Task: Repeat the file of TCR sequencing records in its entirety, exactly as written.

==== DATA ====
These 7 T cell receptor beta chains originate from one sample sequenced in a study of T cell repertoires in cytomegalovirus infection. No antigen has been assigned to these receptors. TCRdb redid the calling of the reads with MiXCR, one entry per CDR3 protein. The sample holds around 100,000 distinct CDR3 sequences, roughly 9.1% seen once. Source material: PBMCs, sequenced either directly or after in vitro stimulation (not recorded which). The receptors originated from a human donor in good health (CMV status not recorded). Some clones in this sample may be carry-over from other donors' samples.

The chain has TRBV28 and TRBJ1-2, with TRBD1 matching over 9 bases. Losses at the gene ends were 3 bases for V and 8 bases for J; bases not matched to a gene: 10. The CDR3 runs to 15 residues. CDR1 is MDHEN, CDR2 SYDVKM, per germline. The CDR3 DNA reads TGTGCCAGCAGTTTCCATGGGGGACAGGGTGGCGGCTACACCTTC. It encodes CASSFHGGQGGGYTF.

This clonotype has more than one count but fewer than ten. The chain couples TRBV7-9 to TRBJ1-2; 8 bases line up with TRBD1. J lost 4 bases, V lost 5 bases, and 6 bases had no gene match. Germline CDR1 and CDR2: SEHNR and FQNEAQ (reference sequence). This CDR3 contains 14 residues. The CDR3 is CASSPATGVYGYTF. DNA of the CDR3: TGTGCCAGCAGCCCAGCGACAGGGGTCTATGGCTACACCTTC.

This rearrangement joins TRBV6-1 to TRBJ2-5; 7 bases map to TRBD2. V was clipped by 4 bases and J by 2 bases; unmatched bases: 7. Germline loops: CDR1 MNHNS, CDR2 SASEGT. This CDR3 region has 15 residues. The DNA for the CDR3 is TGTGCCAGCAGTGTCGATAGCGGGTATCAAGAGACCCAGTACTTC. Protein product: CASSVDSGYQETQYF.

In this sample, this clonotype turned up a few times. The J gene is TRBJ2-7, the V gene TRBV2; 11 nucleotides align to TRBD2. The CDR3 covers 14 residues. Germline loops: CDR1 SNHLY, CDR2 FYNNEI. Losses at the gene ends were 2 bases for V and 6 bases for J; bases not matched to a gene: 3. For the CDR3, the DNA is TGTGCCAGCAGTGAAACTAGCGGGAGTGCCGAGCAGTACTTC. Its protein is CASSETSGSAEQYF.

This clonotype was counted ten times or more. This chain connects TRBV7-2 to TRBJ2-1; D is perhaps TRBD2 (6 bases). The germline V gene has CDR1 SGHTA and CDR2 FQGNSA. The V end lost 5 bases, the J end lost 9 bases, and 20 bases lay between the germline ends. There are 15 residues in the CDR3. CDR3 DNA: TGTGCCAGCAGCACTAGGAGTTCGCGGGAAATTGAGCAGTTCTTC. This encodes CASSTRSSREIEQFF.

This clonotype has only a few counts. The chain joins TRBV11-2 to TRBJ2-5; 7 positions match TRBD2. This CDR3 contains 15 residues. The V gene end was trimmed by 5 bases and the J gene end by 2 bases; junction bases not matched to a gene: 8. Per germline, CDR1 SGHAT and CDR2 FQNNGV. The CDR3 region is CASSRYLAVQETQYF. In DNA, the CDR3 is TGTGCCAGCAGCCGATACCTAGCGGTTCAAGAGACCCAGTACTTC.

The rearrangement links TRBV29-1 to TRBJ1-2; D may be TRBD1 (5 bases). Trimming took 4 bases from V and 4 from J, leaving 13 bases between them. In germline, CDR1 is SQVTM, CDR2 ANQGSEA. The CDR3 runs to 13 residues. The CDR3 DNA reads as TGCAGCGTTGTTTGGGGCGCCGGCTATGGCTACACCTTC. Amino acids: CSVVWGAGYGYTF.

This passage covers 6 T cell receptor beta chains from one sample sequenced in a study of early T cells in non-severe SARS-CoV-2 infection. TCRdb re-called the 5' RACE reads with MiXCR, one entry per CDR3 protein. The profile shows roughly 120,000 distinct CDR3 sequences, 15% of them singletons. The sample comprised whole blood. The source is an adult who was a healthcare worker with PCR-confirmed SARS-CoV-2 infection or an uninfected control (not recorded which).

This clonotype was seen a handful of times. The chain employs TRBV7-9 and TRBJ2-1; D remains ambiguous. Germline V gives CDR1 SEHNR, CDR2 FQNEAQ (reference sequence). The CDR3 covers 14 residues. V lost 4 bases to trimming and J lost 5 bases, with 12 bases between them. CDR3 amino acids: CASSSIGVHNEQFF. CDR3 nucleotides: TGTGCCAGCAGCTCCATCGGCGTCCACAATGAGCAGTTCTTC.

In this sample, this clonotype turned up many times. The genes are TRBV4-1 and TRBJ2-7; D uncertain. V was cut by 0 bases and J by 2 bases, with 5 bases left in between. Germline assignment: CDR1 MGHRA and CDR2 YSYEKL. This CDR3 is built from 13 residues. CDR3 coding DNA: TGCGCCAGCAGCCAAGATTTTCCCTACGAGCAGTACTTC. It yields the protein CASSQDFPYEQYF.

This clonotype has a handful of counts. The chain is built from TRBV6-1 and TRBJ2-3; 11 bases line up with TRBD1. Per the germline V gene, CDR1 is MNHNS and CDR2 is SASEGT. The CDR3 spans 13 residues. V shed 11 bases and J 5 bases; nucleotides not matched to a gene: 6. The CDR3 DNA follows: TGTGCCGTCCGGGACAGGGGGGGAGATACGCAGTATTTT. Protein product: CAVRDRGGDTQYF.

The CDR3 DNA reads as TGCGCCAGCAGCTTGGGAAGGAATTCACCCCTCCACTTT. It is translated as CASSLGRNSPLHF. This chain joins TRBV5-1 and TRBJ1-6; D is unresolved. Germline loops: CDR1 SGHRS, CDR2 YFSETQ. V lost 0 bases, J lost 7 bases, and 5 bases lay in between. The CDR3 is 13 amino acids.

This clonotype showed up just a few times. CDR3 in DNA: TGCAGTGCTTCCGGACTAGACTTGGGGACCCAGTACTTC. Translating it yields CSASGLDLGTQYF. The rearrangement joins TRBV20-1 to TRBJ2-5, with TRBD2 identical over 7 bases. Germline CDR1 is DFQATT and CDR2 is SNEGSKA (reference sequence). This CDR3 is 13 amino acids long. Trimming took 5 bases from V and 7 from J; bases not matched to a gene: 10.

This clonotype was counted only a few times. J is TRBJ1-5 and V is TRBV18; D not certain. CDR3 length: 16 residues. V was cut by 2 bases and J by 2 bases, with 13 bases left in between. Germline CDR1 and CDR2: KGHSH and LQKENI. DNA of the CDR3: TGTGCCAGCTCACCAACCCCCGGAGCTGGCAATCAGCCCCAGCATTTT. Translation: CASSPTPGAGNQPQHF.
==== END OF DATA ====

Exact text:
These 7 T cell receptor beta chains originate from one sample sequenced in a study of T cell repertoires in cytomegalovirus infection. No antigen has been assigned to these receptors. TCRdb redid the calling of the reads with MiXCR, one entry per CDR3 protein. The sample holds around 100,000 distinct CDR3 sequences, roughly 9.1% seen once. Source material: PBMCs, sequenced either directly or after in vitro stimulation (not recorded which). The receptors originated from a human donor in good health (CMV status not recorded). Some clones in this sample may be carry-over from other donors' samples.

The chain has TRBV28 and TRBJ1-2, with TRBD1 matching over 9 bases. Losses at the gene ends were 3 bases for V and 8 bases for J; bases not matched to a gene: 10. The CDR3 runs to 15 residues. CDR1 is MDHEN, CDR2 SYDVKM, per germline. The CDR3 DNA reads TGTGCCAGCAGTTTCCATGGGGGACAGGGTGGCGGCTACACCTTC. It encodes CASSFHGGQGGGYTF.

This clonotype has more than one count but fewer than ten. The chain couples TRBV7-9 to TRBJ1-2; 8 bases line up with TRBD1. J lost 4 bases, V lost 5 bases, and 6 bases had no gene match. Germline CDR1 and CDR2: SEHNR and FQNEAQ (reference sequence). This CDR3 contains 14 residues. The CDR3 is CASSPATGVYGYTF. DNA of the CDR3: TGTGCCAGCAGCCCAGCGACAGGGGTCTATGGCTACACCTTC.

This rearrangement joins TRBV6-1 to TRBJ2-5; 7 bases map to TRBD2. V was clipped by 4 bases and J by 2 bases; unmatched bases: 7. Germline loops: CDR1 MNHNS, CDR2 SASEGT. This CDR3 region has 15 residues. The DNA for the CDR3 is TGTGCCAGCAGTGTCGATAGCGGGTATCAAGAGACCCAGTACTTC. Protein product: CASSVDSGYQETQYF.

In this sample, this clonotype turned up a few times. The J gene is TRBJ2-7, the V gene TRBV2; 11 nucleotides align to TRBD2. The CDR3 covers 14 residues. Germline loops: CDR1 SNHLY, CDR2 FYNNEI. Losses at the gene ends were 2 bases for V and 6 bases for J; bases not matched to a gene: 3. For the CDR3, the DNA is TGTGCCAGCAGTGAAACTAGCGGGAGTGCCGAGCAGTACTTC. Its protein is CASSETSGSAEQYF.

This clonotype was counted ten times or more. This chain connects TRBV7-2 to TRBJ2-1; D is perhaps TRBD2 (6 bases). The germline V gene has CDR1 SGHTA and CDR2 FQGNSA. The V end lost 5 bases, the J end lost 9 bases, and 20 bases lay between the germline ends. There are 15 residues in the CDR3. CDR3 DNA: TGTGCCAGCAGCACTAGGAGTTCGCGGGAAATTGAGCAGTTCTTC. This encodes CASSTRSSREIEQFF.

This clonotype has only a few counts. The chain joins TRBV11-2 to TRBJ2-5; 7 positions match TRBD2. This CDR3 contains 15 residues. The V gene end was trimmed by 5 bases and the J gene end by 2 bases; junction bases not matched to a gene: 8. Per germline, CDR1 SGHAT and CDR2 FQNNGV. The CDR3 region is CASSRYLAVQETQYF. In DNA, the CDR3 is TGTGCCAGCAGCCGATACCTAGCGGTTCAAGAGACCCAGTACTTC.

The rearrangement links TRBV29-1 to TRBJ1-2; D may be TRBD1 (5 bases). Trimming took 4 bases from V and 4 from J, leaving 13 bases between them. In germline, CDR1 is SQVTM, CDR2 ANQGSEA. The CDR3 runs to 13 residues. The CDR3 DNA reads as TGCAGCGTTGTTTGGGGCGCCGGCTATGGCTACACCTTC. Amino acids: CSVVWGAGYGYTF.

This passage covers 6 T cell receptor beta chains from one sample sequenced in a study of early T cells in non-severe SARS-CoV-2 infection. TCRdb re-called the 5' RACE reads with MiXCR, one entry per CDR3 protein. The profile shows roughly 120,000 distinct CDR3 sequences, 15% of them singletons. The sample comprised whole blood. The source is an adult who was a healthcare worker with PCR-confirmed SARS-CoV-2 infection or an uninfected control (not recorded which).

This clonotype was seen a handful of times. The chain employs TRBV7-9 and TRBJ2-1; D remains ambiguous. Germline V gives CDR1 SEHNR, CDR2 FQNEAQ (reference sequence). The CDR3 covers 14 residues. V lost 4 bases to trimming and J lost 5 bases, with 12 bases between them. CDR3 amino acids: CASSSIGVHNEQFF. CDR3 nucleotides: TGTGCCAGCAGCTCCATCGGCGTCCACAATGAGCAGTTCTTC.

In this sample, this clonotype turned up many times. The genes are TRBV4-1 and TRBJ2-7; D uncertain. V was cut by 0 bases and J by 2 bases, with 5 bases left in between. Germline assignment: CDR1 MGHRA and CDR2 YSYEKL. This CDR3 is built from 13 residues. CDR3 coding DNA: TGCGCCAGCAGCCAAGATTTTCCCTACGAGCAGTACTTC. It yields the protein CASSQDFPYEQYF.

This clonotype has a handful of counts. The chain is built from TRBV6-1 and TRBJ2-3; 11 bases line up with TRBD1. Per the germline V gene, CDR1 is MNHNS and CDR2 is SASEGT. The CDR3 spans 13 residues. V shed 11 bases and J 5 bases; nucleotides not matched to a gene: 6. The CDR3 DNA follows: TGTGCCGTCCGGGACAGGGGGGGAGATACGCAGTATTTT. Protein product: CAVRDRGGDTQYF.

The CDR3 DNA reads as TGCGCCAGCAGCTTGGGAAGGAATTCACCCCTCCACTTT. It is translated as CASSLGRNSPLHF. This chain joins TRBV5-1 and TRBJ1-6; D is unresolved. Germline loops: CDR1 SGHRS, CDR2 YFSETQ. V lost 0 bases, J lost 7 bases, and 5 bases lay in between. The CDR3 is 13 amino acids.

This clonotype showed up just a few times. CDR3 in DNA: TGCAGTGCTTCCGGACTAGACTTGGGGACCCAGTACTTC. Translating it yields CSASGLDLGTQYF. The rearrangement joins TRBV20-1 to TRBJ2-5, with TRBD2 identical over 7 bases. Germline CDR1 is DFQATT and CDR2 is SNEGSKA (reference sequence). This CDR3 is 13 amino acids long. Trimming took 5 bases from V and 7 from J; bases not matched to a gene: 10.

This clonotype was counted only a few times. J is TRBJ1-5 and V is TRBV18; D not certain. CDR3 length: 16 residues. V was cut by 2 bases and J by 2 bases, with 13 bases left in between. Germline CDR1 and CDR2: KGHSH and LQKENI. DNA of the CDR3: TGTGCCAGCTCACCAACCCCCGGAGCTGGCAATCAGCCCCAGCATTTT. Translation: CASSPTPGAGNQPQHF.